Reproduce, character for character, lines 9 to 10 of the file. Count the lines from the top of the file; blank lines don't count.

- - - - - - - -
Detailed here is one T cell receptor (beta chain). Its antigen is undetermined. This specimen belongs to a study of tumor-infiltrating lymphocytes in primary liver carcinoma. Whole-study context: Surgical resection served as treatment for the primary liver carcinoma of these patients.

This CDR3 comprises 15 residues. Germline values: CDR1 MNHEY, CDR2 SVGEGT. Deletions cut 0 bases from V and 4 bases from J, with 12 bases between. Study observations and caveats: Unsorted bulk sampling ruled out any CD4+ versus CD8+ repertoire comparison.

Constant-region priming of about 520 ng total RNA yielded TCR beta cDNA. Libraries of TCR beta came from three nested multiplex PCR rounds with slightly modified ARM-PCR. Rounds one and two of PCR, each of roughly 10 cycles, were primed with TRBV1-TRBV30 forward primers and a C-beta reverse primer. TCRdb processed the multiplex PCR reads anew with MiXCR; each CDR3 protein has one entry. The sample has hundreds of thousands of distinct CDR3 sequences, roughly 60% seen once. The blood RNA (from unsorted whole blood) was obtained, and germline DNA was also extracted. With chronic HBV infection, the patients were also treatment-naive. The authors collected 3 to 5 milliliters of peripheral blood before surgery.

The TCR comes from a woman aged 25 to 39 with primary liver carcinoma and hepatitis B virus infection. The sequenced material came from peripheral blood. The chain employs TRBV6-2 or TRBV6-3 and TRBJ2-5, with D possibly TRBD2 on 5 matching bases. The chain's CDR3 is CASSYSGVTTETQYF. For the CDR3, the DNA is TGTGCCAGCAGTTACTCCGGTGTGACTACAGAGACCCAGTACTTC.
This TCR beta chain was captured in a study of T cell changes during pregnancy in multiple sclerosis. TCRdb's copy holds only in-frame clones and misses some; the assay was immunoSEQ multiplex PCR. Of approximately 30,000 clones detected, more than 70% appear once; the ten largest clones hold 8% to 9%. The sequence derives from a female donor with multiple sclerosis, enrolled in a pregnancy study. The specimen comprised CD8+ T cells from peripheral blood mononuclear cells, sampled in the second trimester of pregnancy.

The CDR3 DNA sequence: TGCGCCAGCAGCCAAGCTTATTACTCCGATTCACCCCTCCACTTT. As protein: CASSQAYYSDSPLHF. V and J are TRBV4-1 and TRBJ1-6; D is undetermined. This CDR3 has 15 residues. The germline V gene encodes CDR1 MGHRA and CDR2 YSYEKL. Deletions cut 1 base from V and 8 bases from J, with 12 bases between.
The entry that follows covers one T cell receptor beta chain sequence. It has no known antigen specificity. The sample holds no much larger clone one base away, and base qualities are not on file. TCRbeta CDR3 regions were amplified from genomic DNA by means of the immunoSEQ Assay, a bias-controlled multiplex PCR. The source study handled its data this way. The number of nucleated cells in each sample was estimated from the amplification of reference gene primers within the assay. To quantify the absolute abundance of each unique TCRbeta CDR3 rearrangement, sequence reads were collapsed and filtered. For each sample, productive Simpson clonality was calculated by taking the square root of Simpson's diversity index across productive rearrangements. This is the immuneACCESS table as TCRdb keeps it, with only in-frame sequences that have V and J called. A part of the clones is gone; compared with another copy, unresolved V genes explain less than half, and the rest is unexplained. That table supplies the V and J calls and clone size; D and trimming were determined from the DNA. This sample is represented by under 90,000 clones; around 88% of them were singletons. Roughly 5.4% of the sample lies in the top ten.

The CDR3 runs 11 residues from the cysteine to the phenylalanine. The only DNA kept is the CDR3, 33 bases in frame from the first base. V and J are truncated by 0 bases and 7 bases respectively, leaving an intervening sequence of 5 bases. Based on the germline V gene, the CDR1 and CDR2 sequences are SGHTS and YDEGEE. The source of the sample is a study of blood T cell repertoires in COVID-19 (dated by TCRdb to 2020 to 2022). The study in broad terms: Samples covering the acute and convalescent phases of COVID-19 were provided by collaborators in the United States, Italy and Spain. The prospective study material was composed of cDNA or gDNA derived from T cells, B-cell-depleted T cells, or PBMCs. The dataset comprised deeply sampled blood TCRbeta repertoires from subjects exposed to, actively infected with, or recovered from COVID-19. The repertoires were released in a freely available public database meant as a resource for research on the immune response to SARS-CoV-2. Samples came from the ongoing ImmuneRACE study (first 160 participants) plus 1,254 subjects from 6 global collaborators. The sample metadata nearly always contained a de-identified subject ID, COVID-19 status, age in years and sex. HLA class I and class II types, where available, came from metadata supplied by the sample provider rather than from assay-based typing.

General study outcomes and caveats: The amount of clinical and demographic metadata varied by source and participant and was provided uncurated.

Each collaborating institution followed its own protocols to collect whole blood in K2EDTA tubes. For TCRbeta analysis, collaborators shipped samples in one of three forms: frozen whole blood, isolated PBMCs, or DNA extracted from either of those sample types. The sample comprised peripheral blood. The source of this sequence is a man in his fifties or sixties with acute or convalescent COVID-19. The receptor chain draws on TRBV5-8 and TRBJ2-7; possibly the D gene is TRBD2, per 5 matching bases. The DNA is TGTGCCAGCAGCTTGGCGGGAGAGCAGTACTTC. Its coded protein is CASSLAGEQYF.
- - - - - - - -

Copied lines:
General study outcomes and caveats: The amount of clinical and demographic metadata varied by source and participant and was provided uncurated.

Each collaborating institution followed its own protocols to collect whole blood in K2EDTA tubes. For TCRbeta analysis, collaborators shipped samples in one of three forms: frozen whole blood, isolated PBMCs, or DNA extracted from either of those sample types. The sample comprised peripheral blood. The source of this sequence is a man in his fifties or sixties with acute or convalescent COVID-19. The receptor chain draws on TRBV5-8 and TRBJ2-7; possibly the D gene is TRBD2, per 5 matching bases. The DNA is TGTGCCAGCAGCTTGGCGGGAGAGCAGTACTTC. Its coded protein is CASSLAGEQYF.